After reading the first poem in Karen Dennison’s most recent book Of Hearts, (Broken Sleep Books, 2021), I discovered that Point Nemo is the spot on the earth furthest from any land and also the place where “retired spacecraft are sent”
Karen takes this strange fact and imagines a life over time from the invincibility of a young woman in love, to her sudden descent into the ocean: “… knocked off course by junk and debris. For decades I lay on the seabed with other wrecks and remnants of life”. Will the speaker resurface after loss and grief? That’s the question.
Many of the poems show us love-lost and grief, but they also give us a cosmic viewpoint blended with the human scale. The grandness of the Universe offers the gift of imagination, awe and perhaps comfort. For example, in “After you’re gone”, the speaker’s “heart’s a pulsar/ sweeping the night,/ warm breath on cold glass/ condensing to gas clouds,/ constellations … ”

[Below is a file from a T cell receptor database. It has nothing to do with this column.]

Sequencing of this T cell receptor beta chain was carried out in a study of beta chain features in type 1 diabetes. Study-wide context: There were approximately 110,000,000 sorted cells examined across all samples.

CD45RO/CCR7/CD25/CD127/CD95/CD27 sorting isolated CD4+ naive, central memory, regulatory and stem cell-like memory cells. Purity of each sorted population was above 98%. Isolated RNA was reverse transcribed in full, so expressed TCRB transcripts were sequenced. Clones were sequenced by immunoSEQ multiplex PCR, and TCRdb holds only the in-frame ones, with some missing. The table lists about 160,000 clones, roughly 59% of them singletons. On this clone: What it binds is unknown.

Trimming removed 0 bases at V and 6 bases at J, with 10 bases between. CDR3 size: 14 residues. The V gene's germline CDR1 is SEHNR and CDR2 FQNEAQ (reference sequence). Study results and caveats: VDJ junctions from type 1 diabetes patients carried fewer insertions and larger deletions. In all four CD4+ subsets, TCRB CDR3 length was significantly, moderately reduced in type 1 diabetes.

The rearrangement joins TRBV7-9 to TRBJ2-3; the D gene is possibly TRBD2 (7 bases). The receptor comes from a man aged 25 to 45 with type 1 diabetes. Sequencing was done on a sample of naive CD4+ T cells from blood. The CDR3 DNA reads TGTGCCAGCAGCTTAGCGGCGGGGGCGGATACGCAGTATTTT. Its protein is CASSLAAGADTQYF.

Karen is really good at this melding of imagery, scale and emotions, and in “Moon song” she gives the moon a heart: “She knows the destitute, the homeless, feels / Their dust-cold shivers in her empty seas, drips/ her thought-tears on midnight …”
I grew up on a farm and I keep coming back to a brilliant image in poem “Cast adrift” where — “Houses huddle/ Like cows in rain. Clouds/ free-roam”.
Of Hearts is a collection which has found a warm spot in my heart. Order from the publisher here (and there’s a 2 poem sampler at the site).
Listen to Karen on You Tube read several of the poems here.
Check out this review at London Grip.
Karen is an excellent poet. I admire her work and recommend Of Hearts
And for those who are curious. Here is Point Nemo …